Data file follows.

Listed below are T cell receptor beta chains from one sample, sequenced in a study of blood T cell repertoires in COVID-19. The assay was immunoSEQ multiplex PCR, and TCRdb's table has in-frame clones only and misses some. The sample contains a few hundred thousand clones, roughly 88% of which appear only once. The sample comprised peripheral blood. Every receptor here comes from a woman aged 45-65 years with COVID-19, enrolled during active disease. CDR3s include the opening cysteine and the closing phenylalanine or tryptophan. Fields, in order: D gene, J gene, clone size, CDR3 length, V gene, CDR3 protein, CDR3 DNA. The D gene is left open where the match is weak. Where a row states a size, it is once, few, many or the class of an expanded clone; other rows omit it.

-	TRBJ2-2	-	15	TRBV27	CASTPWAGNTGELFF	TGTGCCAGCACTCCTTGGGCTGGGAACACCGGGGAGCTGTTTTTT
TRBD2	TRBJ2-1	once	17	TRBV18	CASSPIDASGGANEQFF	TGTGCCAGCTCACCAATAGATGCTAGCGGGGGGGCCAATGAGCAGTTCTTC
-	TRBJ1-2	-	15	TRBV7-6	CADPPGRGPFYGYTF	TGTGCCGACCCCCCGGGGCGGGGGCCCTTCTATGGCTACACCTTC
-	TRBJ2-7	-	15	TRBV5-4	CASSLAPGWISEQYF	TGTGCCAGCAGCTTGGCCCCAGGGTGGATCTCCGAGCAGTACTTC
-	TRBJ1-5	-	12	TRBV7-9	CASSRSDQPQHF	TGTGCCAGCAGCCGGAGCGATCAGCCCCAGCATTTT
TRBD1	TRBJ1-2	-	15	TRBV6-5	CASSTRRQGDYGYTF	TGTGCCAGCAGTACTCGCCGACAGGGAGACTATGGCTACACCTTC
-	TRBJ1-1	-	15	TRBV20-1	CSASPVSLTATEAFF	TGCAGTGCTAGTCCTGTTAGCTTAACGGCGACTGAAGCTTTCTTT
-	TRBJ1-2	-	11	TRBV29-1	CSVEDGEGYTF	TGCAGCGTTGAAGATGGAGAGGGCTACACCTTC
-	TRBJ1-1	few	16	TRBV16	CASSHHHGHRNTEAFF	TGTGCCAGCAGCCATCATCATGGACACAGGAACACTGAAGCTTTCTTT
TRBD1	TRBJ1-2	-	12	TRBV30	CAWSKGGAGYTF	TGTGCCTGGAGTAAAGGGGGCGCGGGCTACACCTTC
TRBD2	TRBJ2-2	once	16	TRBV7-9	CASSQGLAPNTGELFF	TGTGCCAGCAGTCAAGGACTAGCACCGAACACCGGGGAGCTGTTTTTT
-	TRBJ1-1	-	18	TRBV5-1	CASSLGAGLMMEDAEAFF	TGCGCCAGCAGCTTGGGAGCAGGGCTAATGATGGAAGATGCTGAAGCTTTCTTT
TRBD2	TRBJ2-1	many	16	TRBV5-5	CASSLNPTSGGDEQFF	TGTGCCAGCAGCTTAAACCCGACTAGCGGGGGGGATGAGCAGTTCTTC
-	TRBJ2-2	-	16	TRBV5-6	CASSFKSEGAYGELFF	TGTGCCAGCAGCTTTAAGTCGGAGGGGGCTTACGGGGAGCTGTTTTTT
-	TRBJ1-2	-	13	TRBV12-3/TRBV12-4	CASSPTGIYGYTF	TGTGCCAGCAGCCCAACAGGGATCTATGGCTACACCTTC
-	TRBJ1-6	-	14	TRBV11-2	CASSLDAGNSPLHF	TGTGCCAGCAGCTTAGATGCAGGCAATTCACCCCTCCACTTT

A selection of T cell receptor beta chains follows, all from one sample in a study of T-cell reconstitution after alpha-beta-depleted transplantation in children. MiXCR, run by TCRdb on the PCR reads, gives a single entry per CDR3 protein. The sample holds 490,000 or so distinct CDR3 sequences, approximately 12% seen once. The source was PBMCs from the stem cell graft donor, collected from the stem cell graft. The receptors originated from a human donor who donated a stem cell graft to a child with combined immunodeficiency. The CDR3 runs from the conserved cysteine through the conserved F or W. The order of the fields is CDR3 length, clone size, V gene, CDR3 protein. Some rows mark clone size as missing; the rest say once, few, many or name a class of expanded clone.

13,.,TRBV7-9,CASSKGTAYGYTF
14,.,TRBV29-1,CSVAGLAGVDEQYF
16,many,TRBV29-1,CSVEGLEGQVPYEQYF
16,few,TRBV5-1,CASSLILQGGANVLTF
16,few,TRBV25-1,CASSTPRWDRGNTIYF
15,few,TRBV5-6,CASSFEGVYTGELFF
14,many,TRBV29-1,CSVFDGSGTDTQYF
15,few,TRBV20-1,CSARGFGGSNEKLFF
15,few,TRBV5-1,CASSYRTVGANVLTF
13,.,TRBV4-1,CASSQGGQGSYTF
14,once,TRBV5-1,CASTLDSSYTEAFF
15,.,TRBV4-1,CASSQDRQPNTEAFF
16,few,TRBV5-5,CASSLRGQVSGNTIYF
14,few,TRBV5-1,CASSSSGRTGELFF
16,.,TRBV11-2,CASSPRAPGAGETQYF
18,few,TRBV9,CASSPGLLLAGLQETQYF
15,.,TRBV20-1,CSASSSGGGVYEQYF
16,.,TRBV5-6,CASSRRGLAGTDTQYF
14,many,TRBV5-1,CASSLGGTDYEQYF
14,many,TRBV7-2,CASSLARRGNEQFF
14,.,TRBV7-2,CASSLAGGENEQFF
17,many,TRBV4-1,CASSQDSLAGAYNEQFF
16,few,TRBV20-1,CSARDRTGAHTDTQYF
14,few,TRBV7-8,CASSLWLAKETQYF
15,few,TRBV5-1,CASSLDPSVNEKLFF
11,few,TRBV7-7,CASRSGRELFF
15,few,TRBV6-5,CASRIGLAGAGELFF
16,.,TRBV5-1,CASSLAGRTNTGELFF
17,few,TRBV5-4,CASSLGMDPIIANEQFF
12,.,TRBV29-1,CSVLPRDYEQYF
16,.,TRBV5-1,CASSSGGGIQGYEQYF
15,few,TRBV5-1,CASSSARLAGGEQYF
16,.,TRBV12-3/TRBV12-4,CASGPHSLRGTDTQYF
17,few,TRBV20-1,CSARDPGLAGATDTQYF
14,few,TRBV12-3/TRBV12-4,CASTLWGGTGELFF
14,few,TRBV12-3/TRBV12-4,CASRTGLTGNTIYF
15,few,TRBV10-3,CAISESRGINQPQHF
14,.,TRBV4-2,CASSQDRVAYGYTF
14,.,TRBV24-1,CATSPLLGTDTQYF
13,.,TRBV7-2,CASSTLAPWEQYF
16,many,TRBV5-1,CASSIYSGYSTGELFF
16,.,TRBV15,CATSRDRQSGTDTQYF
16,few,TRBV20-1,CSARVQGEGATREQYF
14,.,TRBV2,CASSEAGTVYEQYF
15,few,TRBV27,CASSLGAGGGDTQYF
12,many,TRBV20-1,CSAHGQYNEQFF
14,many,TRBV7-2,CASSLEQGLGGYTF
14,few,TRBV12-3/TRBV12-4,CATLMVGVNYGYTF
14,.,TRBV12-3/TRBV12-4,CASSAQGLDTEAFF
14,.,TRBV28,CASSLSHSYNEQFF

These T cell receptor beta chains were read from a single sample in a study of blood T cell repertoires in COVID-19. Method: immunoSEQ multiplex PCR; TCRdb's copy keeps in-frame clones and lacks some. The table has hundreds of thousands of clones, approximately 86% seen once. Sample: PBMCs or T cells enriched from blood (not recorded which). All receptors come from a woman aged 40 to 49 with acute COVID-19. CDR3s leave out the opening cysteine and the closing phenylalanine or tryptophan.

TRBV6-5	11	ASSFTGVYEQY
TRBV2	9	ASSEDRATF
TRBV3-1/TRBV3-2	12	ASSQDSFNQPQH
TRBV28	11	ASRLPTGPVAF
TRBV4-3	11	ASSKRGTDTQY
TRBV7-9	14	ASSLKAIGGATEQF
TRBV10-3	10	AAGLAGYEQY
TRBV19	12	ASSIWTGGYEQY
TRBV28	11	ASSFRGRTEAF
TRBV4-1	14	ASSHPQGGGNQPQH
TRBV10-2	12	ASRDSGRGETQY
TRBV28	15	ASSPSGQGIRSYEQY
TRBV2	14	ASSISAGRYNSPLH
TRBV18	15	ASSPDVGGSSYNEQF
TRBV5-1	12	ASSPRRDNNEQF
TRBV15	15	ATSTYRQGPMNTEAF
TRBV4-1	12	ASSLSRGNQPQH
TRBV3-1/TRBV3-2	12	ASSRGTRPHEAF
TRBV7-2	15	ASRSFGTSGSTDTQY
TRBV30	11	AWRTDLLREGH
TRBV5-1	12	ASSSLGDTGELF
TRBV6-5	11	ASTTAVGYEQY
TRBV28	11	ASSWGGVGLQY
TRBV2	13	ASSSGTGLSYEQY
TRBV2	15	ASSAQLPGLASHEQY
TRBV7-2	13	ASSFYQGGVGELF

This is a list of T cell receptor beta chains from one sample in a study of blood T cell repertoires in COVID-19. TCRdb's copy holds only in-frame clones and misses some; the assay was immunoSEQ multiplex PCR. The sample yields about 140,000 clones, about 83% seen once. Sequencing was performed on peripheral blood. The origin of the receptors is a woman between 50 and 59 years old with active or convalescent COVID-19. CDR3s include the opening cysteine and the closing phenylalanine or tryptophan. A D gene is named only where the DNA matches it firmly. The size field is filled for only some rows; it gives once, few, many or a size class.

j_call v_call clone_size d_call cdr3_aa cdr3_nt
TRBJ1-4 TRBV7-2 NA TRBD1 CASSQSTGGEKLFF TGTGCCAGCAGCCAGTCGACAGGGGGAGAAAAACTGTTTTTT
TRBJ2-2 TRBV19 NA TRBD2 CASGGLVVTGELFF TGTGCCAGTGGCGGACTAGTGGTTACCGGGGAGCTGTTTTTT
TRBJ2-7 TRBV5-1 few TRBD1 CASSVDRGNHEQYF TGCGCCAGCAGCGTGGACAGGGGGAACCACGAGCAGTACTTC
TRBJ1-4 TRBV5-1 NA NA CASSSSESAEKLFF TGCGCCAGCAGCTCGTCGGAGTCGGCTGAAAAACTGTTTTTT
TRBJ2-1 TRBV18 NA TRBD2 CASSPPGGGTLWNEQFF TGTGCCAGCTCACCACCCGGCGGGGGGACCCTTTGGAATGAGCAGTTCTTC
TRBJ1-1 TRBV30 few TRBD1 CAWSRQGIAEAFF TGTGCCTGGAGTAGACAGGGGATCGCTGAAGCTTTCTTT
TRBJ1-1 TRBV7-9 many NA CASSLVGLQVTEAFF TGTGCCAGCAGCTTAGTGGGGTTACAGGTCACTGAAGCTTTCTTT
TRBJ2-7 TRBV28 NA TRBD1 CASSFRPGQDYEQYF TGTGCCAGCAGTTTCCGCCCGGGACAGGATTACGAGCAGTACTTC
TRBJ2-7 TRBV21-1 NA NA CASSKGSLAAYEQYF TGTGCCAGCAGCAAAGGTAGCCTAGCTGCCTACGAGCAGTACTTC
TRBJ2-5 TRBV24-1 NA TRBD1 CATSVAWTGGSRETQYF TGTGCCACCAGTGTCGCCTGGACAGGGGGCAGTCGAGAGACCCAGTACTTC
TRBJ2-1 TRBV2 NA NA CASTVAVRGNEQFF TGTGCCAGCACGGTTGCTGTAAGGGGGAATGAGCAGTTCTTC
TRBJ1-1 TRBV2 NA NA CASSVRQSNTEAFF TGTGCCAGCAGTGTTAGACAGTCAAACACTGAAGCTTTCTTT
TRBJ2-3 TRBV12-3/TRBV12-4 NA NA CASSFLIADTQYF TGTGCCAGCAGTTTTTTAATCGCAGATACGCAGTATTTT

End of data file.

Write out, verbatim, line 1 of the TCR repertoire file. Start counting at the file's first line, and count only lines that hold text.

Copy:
Listed below are T cell receptor beta chains from one sample, sequenced in a study of blood T cell repertoires in COVID-19. The assay was immunoSEQ multiplex PCR, and TCRdb's table has in-frame clones only and misses some. The sample contains a few hundred thousand clones, roughly 88% of which appear only once. The sample comprised peripheral blood. Every receptor here comes from a woman aged 45-65 years with COVID-19, enrolled during active disease. CDR3s include the opening cysteine and the closing phenylalanine or tryptophan. Fields, in order: D gene, J gene, clone size, CDR3 length, V gene, CDR3 protein, CDR3 DNA. The D gene is left open where the match is weak. Where a row states a size, it is once, few, many or the class of an expanded clone; other rows omit it.